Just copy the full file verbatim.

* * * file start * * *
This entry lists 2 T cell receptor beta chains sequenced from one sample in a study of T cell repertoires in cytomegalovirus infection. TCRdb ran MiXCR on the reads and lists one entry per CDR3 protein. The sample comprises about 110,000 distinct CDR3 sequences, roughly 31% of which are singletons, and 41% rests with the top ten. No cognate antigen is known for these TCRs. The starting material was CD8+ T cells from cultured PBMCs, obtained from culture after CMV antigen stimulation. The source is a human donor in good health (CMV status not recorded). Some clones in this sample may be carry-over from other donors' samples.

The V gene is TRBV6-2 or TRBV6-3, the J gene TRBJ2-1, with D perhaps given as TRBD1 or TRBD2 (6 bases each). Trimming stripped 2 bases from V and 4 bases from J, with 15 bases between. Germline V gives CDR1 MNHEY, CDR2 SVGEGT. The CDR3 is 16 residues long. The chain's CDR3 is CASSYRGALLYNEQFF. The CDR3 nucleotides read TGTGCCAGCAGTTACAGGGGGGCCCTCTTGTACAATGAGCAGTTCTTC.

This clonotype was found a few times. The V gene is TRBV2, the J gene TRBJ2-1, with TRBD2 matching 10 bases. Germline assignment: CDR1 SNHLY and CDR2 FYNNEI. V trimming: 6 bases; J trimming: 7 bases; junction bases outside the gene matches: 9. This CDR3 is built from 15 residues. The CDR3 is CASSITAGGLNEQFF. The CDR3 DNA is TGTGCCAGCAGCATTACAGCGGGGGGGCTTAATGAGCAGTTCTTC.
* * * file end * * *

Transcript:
This entry lists 2 T cell receptor beta chains sequenced from one sample in a study of T cell repertoires in cytomegalovirus infection. TCRdb ran MiXCR on the reads and lists one entry per CDR3 protein. The sample comprises about 110,000 distinct CDR3 sequences, roughly 31% of which are singletons, and 41% rests with the top ten. No cognate antigen is known for these TCRs. The starting material was CD8+ T cells from cultured PBMCs, obtained from culture after CMV antigen stimulation. The source is a human donor in good health (CMV status not recorded). Some clones in this sample may be carry-over from other donors' samples.

The V gene is TRBV6-2 or TRBV6-3, the J gene TRBJ2-1, with D perhaps given as TRBD1 or TRBD2 (6 bases each). Trimming stripped 2 bases from V and 4 bases from J, with 15 bases between. Germline V gives CDR1 MNHEY, CDR2 SVGEGT. The CDR3 is 16 residues long. The chain's CDR3 is CASSYRGALLYNEQFF. The CDR3 nucleotides read TGTGCCAGCAGTTACAGGGGGGCCCTCTTGTACAATGAGCAGTTCTTC.

This clonotype was found a few times. The V gene is TRBV2, the J gene TRBJ2-1, with TRBD2 matching 10 bases. Germline assignment: CDR1 SNHLY and CDR2 FYNNEI. V trimming: 6 bases; J trimming: 7 bases; junction bases outside the gene matches: 9. This CDR3 is built from 15 residues. The CDR3 is CASSITAGGLNEQFF. The CDR3 DNA is TGTGCCAGCAGCATTACAGCGGGGGGGCTTAATGAGCAGTTCTTC.